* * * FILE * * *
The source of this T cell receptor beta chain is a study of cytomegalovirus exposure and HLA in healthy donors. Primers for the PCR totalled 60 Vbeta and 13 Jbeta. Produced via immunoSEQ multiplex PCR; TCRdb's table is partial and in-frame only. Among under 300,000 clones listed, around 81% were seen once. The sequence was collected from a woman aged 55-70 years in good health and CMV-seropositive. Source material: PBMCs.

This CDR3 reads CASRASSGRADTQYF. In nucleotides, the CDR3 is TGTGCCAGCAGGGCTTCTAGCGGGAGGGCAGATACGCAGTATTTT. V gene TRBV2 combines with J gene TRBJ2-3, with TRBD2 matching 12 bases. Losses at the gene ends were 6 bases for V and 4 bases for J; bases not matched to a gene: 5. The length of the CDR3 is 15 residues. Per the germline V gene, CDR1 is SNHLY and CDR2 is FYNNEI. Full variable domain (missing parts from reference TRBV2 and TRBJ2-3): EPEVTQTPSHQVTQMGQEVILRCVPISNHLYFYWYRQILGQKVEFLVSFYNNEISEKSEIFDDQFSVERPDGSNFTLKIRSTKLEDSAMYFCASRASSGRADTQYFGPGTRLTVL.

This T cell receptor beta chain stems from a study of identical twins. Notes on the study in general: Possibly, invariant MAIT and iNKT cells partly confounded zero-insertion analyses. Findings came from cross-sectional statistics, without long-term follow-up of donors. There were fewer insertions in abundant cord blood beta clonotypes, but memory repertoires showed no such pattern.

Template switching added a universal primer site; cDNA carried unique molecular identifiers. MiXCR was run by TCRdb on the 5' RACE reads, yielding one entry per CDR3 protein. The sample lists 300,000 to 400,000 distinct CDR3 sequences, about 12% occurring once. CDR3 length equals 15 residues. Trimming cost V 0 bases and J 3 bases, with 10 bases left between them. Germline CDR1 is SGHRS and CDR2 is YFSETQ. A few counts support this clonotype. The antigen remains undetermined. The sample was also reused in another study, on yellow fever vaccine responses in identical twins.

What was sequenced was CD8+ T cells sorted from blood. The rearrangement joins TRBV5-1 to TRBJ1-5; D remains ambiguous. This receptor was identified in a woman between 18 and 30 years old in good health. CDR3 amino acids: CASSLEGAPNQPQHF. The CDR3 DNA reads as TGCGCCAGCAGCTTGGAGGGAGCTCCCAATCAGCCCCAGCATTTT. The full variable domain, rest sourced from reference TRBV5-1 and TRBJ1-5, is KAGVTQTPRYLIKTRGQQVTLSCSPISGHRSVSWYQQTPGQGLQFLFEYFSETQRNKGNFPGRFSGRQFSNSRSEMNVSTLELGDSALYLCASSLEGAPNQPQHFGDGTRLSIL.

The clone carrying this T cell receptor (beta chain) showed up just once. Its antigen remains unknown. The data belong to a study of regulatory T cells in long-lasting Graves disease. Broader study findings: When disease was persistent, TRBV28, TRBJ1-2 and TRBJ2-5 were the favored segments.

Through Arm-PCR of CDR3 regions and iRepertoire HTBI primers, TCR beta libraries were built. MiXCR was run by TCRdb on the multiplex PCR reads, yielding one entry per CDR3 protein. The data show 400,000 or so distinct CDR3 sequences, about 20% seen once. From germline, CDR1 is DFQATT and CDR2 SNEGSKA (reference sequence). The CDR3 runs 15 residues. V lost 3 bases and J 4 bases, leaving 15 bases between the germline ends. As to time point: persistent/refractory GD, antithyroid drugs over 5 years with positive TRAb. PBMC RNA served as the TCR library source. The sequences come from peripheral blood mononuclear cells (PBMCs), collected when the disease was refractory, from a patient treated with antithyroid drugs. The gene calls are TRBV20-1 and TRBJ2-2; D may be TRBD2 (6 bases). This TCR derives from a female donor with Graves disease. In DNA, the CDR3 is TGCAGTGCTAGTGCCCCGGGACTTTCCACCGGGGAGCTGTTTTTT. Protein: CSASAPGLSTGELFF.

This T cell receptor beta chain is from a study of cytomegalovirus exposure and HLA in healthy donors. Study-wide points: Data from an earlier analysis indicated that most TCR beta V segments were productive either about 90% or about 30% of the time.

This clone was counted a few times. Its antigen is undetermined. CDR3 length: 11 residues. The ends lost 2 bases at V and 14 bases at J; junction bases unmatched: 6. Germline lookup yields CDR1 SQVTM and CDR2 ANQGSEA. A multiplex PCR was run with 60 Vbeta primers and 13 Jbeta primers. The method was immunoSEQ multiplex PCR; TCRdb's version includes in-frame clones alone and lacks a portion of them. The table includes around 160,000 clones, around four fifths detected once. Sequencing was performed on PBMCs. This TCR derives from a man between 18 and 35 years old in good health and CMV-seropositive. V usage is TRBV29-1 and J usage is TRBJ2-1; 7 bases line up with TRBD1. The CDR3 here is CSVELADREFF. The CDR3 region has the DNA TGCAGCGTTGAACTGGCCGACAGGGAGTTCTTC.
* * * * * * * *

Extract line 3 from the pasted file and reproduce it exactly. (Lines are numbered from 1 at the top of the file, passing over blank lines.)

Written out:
This T cell receptor beta chain stems from a study of identical twins. Notes on the study in general: Possibly, invariant MAIT and iNKT cells partly confounded zero-insertion analyses. Findings came from cross-sectional statistics, without long-term follow-up of donors. There were fewer insertions in abundant cord blood beta clonotypes, but memory repertoires showed no such pattern.